Mainstream media has recently covered the ‘burqini’ phenomenon, extolling its virtues and gushing over the lifesavers who are adopting its use in what is, unashamedly, a PR exercise to dim the Anglo face of beach culture. For those living under a rock, the burqini is a “Muslim-friendly” swimsuit for women, which apparently covers the body without being clingy and shape-revealing.
The reactions to the burqini are, not surprisingly, quite mixed amongst Muslims.There is no doubt that the maker of these suits has done Muslim women a service by providing them with swimming attire that does not compromise their modesty, as even among women, there are certain standards of modesty that should be observed. Perhaps it may even be viewed as a suitable alternative for those not adhering strictly to Muslim dress; it could be seen as better than, say, a one-piece or a bikini.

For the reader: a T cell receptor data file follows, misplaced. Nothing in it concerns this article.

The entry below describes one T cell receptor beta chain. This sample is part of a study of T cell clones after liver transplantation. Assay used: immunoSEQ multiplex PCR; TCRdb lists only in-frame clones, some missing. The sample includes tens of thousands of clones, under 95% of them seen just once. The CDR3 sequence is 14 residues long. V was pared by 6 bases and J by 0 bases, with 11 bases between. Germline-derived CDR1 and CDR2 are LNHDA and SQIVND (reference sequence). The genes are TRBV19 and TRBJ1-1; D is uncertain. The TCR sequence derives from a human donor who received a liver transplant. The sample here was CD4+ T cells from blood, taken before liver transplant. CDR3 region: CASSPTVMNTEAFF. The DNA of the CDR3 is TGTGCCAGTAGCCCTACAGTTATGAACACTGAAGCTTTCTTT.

But it raises some issues too. Some observant Muslims wouldn’t feel comfortable going to a crowded beach for even a walk, what with the semi-nudity and all, let alone a swim (male or female). So covering up doesn’t address the greater and more pervasive problem of how others dress, bearing in mind Islamic views on modesty.
Let me preface the following by saying that I’m not offering any sort of Islamic edict on its permissibility or suitability. I can definitely see there are benefits to having the burqini, but there are ‘buts’ to consider. A major issue is whether people wearing it will see the burqini as a permission slip to start doing things they wouldn’t ordinarily do.
But what say you all?